23 September 2008

The University of Queensland has paid tribute to its emerging research leaders, awarding more than $800,000 at the annual UQ Foundation Research Excellence Awards tonight (September 23).

Eleven researchers were honoured for their work, which covered projects as diverse as helping older couples deal with dementia through music to using sunlight to purify water.

In addition, three UQ academics were honoured with Awards for Excellence in Research Higher Degree Supervision, each worth $10,000. These awards reward those who help foster the next generation of researchers. Two people were also commended for their work as supervisors with Meritorious Research Higher Degree Supervision Certificates.

This year marked the 10th anniversary of the UQ Foundation Research Excellence Awards, which were launched in 1999 and were the first of their kind in Australia.

Deputy Vice-Chancellor (Research) Professor David Siddle said it was a mark of the quality of the recipients that previous award winners had gone on to make significant contributions, with a number of them receiving Australia’s most prestigious scientific appointments.

“Almost one-third of ARC Federation Fellows at UQ were previous UQ Foundation Research Excellence Awards winners,” Professor Siddle said.

Professor Christa Critchley, Dean of the UQ Graduate School, praised the three winners of the Awards of Excellence in Research Higher Degree Supervision.

“I congratulate our Awardees for their sustained contribution to excellence in research supervision,” Professor Critchley said.

“Supervisors play a crucial role in developing and supporting early career researchers at a formative time in their careers.

“Their guidance and advice is key to producing the next generation of quality researchers.”

The 2008 UQ Foundation Research Excellence Award winners are:

Dr Felicity Baker ($70,000) – School of Music
Dr Baker is investigating how music therapy might help, husbands, wives and partners who care for a partner with dementia, by providing opportunities for the sharing of memories associated with certain songs. The project will involve having a music therapist show a spouse how he or she can use music as a way of creating meaningful experiences with the partner. The work will help caregivers maintain a satisfying relationship, while decreasing anxiety and depression.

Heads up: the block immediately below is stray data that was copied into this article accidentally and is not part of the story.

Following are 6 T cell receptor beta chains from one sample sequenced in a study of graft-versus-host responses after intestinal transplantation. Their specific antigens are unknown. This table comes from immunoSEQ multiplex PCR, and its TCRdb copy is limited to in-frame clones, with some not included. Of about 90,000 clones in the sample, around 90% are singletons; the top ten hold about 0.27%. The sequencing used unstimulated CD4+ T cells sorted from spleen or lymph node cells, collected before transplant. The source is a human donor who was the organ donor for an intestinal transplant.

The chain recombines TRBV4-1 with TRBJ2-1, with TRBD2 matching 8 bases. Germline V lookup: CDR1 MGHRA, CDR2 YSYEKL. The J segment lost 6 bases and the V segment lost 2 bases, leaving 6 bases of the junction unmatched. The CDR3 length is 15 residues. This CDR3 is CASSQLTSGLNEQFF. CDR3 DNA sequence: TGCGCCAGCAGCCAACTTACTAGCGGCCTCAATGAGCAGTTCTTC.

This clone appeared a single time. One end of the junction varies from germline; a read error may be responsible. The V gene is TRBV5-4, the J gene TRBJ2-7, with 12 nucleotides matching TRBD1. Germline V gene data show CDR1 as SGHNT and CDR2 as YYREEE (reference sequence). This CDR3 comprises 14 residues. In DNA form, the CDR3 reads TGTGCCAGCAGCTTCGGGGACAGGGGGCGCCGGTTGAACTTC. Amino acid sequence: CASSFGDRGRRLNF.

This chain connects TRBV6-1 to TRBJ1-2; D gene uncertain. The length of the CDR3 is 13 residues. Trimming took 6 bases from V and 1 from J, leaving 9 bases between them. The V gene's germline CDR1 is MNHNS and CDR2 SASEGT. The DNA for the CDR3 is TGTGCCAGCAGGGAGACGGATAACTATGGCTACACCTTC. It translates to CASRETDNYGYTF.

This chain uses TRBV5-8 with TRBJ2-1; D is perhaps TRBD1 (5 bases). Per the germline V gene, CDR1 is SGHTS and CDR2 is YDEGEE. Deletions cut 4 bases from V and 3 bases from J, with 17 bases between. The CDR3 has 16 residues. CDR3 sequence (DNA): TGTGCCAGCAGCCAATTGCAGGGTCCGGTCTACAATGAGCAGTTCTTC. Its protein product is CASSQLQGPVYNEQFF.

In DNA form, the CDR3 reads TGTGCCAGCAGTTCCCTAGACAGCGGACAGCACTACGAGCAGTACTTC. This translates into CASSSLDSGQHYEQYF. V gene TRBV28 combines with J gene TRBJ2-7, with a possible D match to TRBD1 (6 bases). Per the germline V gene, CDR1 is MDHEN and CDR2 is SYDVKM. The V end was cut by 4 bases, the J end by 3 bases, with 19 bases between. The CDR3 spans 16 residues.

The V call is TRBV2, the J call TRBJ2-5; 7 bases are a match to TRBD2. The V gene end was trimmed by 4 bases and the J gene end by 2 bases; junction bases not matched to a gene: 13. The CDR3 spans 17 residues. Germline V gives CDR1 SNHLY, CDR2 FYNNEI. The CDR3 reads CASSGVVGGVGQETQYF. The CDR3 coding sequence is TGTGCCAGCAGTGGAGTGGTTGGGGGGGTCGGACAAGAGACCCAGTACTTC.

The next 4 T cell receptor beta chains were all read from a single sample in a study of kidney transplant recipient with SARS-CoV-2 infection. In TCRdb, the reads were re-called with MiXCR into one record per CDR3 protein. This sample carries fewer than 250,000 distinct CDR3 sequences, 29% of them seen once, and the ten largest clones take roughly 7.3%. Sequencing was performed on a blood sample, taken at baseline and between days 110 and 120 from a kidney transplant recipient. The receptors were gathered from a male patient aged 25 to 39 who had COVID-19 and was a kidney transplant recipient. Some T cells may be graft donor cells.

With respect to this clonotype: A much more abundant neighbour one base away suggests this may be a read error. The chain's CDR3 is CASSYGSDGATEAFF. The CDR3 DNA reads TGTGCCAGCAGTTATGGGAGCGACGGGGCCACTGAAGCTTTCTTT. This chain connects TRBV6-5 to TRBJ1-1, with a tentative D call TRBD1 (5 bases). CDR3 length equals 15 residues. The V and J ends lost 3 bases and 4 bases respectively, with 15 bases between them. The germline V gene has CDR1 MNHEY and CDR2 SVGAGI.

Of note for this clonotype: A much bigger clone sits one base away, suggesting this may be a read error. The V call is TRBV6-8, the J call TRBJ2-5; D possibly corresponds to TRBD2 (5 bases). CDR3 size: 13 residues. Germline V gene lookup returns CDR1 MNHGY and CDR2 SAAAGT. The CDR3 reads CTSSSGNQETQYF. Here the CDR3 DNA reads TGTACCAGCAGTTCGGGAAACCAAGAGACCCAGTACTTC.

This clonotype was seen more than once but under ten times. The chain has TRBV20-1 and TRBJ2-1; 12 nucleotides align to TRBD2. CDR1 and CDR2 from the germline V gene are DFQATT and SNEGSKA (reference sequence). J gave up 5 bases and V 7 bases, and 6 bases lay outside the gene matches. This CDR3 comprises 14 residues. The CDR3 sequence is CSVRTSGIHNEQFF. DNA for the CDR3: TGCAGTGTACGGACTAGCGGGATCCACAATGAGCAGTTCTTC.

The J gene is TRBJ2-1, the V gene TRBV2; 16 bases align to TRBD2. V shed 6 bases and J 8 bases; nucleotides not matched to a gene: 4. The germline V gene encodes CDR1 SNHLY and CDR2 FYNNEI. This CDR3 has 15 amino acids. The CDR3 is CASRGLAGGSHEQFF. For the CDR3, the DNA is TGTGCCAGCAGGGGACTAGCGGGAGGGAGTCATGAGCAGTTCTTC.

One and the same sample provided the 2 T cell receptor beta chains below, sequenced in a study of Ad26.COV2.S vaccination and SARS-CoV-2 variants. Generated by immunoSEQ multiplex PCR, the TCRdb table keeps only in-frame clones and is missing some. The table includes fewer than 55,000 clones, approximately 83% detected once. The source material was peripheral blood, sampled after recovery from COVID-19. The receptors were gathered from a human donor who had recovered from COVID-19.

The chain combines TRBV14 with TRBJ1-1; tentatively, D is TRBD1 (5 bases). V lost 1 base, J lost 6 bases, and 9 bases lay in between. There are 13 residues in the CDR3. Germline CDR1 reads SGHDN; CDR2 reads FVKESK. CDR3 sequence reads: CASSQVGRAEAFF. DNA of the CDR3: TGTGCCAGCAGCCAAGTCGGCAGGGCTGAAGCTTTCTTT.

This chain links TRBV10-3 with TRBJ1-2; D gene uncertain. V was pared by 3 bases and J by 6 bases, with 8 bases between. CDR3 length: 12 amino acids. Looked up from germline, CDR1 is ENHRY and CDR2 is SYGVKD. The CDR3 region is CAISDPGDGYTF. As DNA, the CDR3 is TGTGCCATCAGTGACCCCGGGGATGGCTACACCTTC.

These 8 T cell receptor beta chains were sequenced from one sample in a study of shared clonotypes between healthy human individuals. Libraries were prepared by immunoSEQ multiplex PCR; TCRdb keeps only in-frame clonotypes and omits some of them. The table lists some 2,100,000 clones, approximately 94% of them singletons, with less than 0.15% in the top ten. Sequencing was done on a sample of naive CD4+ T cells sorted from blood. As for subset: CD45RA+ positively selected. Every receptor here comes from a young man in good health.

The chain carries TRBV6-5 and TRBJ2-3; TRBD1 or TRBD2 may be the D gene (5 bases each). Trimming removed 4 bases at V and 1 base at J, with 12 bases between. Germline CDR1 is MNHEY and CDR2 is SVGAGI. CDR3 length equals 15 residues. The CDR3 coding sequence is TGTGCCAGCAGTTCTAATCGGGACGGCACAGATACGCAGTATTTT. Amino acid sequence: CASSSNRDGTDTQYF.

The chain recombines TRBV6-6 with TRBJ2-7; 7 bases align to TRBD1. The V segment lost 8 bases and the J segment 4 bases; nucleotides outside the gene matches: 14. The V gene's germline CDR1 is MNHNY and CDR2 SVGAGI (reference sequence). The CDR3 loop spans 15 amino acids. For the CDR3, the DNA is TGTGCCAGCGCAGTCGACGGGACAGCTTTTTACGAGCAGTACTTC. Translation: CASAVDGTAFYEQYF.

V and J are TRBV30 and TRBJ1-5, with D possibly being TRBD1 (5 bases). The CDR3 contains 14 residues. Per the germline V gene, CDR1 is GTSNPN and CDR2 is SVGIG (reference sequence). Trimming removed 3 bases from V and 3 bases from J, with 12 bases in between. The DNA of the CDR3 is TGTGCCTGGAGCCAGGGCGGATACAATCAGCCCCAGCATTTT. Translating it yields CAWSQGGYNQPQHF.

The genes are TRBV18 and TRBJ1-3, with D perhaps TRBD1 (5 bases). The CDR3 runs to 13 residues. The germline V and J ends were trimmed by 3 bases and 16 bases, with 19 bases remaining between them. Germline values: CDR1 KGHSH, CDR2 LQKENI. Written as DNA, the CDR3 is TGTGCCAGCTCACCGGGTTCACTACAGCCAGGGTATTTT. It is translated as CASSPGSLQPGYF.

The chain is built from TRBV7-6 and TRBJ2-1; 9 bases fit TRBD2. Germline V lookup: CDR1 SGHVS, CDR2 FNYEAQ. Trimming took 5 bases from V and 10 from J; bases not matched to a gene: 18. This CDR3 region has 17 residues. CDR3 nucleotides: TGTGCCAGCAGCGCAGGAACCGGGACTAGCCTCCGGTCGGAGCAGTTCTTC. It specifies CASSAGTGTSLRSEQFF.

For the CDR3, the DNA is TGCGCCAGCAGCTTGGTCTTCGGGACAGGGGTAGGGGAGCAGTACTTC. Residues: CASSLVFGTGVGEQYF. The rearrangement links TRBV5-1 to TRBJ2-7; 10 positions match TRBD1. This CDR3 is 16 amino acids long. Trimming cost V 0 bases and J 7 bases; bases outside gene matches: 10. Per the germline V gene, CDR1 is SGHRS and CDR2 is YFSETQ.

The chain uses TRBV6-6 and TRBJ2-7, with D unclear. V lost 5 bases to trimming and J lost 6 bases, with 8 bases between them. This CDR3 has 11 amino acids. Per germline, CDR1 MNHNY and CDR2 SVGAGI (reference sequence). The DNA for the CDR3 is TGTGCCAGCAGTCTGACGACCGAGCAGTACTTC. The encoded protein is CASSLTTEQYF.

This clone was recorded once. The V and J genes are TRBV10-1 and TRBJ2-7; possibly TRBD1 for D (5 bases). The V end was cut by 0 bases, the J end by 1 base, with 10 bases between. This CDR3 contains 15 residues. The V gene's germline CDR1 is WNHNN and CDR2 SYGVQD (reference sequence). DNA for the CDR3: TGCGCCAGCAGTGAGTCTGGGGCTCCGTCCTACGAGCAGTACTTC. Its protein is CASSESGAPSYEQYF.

Dr Brett Collins ($85,000) – Institute for Molecular Bioscience
Dr Collins is investigating how material coming into and out of cells is sorted, thus providing information that will improve our understanding of diseases such as cancer. As well as providing a basic understanding of fundamental cellular processes, the molecular details generated from this work will lay the foundation for future efforts to design drugs that target specific pathways in and out of cells.

Dr David Copland ($80,000) – School of Health & Rehabilitation Science
Dr Copland will look at how language impairment following stroke causes considerable frustration and distress for the individual and their family and friends. These problems can be alleviated through language treatment, but it isn’t known how the brain recovers language and therapy is not always effective. The study will use state-of-the-art brain imaging techniques to better understand the brain mechanisms underpinning successful language treatment following stroke.

Dr Elizabeth Coulson ($80,000) – Queensland Brain Institute
Dr Coulson is working on ways to reduce neuron loss in the brains of people with Alzheimer’s disease. Neurons are nerve cells that transmit signals to and from the brain and the research will study what makes healthy nerve cells switch off and die, a characteristic associated with many neurodegenerative conditions. Dr Coulson’s research is focusing on a particular molecule that is associated with nerve cell death.

Dr Brad Launikonis ($90,000) – School of Biomedical Sciences
Dr Launikonis is researching the way calcium moves in muscle fibres to regulate muscle function. The work could lead to treatments for debilitating conditions such as muscular dystrophy. Understanding how muscles work at the cell level is essential if effective treatments for muscle disorders are to be developed. The research will also benefit diverse groups such as athletes wishing to understand how muscles fatigue, to people dealing with muscle degeneration resulting from ageing.